Example: The team worked with the Housing Authority to use turnover vouchers (vouchers that had been given up, revoked, or had expired) to move stable individuals, who no longer needed intensive support services but did need rental assistance, off of supportive housing vouchers (e.g. SSFV or VASH). This freed up supportive housing vouchers for homeless veterans.
Outreach and Community Engagement
The City recruited community members to assist with street and shelter outreach, as well as a source of time, resource, and financial donations.
Example: Current and former military members helped with street and shelter outreach.
Tracking and Sharing Progress: The City used the annual point-in-time count as a motivator and baseline indicator, understanding that the count is imperfect. They also developed a master list of individuals to be housed and provided routine updates.
Example: Weekly update meetings were used to share progress and discuss challenges. This kept the whole team motivated and on the same page.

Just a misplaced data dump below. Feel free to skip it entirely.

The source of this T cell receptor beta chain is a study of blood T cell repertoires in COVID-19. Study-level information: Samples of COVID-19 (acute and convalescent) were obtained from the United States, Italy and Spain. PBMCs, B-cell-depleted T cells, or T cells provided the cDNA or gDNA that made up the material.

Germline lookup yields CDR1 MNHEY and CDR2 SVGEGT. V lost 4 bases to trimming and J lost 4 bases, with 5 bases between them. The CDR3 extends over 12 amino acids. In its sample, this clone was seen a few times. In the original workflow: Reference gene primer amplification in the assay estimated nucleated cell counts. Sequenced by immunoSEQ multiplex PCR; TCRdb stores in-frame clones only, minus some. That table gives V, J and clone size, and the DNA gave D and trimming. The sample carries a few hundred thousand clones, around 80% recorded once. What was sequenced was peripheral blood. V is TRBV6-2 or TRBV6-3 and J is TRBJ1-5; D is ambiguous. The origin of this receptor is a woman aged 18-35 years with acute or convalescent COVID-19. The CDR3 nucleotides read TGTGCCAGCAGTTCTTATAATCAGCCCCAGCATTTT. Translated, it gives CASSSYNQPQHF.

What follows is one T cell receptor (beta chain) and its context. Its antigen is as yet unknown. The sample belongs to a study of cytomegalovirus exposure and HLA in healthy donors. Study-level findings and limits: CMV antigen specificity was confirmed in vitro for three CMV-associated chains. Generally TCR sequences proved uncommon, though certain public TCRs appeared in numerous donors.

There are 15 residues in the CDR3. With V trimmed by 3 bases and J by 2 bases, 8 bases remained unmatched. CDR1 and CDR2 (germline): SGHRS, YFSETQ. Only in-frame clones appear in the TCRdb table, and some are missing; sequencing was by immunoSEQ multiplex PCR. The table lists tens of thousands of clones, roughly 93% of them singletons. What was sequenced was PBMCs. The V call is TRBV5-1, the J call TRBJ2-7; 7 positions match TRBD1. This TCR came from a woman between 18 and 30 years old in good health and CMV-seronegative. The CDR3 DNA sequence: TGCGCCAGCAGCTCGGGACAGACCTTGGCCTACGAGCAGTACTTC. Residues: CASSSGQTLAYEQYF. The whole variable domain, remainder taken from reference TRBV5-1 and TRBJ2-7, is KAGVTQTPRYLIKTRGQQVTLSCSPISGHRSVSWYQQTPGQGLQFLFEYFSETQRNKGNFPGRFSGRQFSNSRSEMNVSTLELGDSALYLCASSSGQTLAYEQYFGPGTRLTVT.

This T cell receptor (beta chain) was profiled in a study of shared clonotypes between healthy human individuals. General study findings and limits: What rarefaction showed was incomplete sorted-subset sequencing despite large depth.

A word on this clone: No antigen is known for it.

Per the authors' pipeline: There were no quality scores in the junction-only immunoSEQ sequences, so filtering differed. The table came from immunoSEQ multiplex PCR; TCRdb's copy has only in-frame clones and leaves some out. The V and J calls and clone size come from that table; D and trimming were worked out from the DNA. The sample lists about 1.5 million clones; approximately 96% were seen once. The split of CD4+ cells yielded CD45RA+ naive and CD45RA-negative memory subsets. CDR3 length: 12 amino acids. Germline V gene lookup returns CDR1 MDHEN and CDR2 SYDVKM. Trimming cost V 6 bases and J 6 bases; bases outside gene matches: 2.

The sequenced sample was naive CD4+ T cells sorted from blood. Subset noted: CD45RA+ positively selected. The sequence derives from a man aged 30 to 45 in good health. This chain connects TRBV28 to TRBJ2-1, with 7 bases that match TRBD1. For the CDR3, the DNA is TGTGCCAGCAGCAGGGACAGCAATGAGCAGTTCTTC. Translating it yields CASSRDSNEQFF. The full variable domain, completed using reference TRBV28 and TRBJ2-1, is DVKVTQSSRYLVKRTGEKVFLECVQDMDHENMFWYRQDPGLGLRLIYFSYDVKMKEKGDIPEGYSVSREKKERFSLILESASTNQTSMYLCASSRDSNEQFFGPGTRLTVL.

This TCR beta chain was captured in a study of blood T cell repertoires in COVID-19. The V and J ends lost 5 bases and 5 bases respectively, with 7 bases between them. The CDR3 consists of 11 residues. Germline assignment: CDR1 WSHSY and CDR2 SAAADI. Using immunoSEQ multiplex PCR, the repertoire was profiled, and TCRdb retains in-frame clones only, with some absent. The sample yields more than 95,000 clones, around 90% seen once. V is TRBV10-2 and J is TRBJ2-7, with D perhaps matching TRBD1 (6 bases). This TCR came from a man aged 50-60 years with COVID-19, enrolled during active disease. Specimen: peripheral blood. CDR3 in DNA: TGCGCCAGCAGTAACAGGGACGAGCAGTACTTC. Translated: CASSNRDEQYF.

Every community brings its own unique context, and New Orleans is no exception. Hurricane Katrina brought a sense of urgency to addressing homelessness. The city was “homeless together” after Katrina. The city built on this existing momentum for the Mayors Challenge.
However, the strategies listed above can be adapted and successfully implemented in any community. The panelists offered the following advice for others interested in ending veteran (or any other kind of) homelessness.
- Be innovative
- Be relentless
- Develop strong and complete processes
- Ask for help
- Have strong leaders at all levels
- Have resources secured before you begin
The webinar has been archived on the HUD Exchange.
Blog Post Author: Amanda Aykanian, Research and Project Lead at the National Center
A new book about Housing First by Professor Deborah Padgett at NYU’s Silver School of Social Work, co-authored with Benjamin Henwood (USC-Social Work) and Sam Tsemberis (Pathways to Housing, Inc.), will be released this fall.